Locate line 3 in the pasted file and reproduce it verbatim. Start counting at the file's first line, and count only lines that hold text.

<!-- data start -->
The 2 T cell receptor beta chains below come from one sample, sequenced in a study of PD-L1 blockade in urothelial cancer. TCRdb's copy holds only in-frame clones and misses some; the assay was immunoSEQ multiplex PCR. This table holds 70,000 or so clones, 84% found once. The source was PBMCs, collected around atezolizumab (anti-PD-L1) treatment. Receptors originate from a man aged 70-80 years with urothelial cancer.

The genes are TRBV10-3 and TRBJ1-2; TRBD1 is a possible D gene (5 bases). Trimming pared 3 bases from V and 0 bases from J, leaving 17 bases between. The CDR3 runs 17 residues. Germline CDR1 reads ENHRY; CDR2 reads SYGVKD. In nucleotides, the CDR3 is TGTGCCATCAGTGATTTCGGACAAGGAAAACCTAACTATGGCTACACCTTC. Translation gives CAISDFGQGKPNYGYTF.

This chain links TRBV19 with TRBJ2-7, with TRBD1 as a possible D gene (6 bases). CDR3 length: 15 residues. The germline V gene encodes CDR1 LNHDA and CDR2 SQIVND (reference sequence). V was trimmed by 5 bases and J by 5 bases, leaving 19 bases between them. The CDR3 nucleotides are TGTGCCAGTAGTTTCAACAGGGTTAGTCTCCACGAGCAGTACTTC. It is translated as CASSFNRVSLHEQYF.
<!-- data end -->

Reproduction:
This chain links TRBV19 with TRBJ2-7, with TRBD1 as a possible D gene (6 bases). CDR3 length: 15 residues. The germline V gene encodes CDR1 LNHDA and CDR2 SQIVND (reference sequence). V was trimmed by 5 bases and J by 5 bases, leaving 19 bases between them. The CDR3 nucleotides are TGTGCCAGTAGTTTCAACAGGGTTAGTCTCCACGAGCAGTACTTC. It is translated as CASSFNRVSLHEQYF.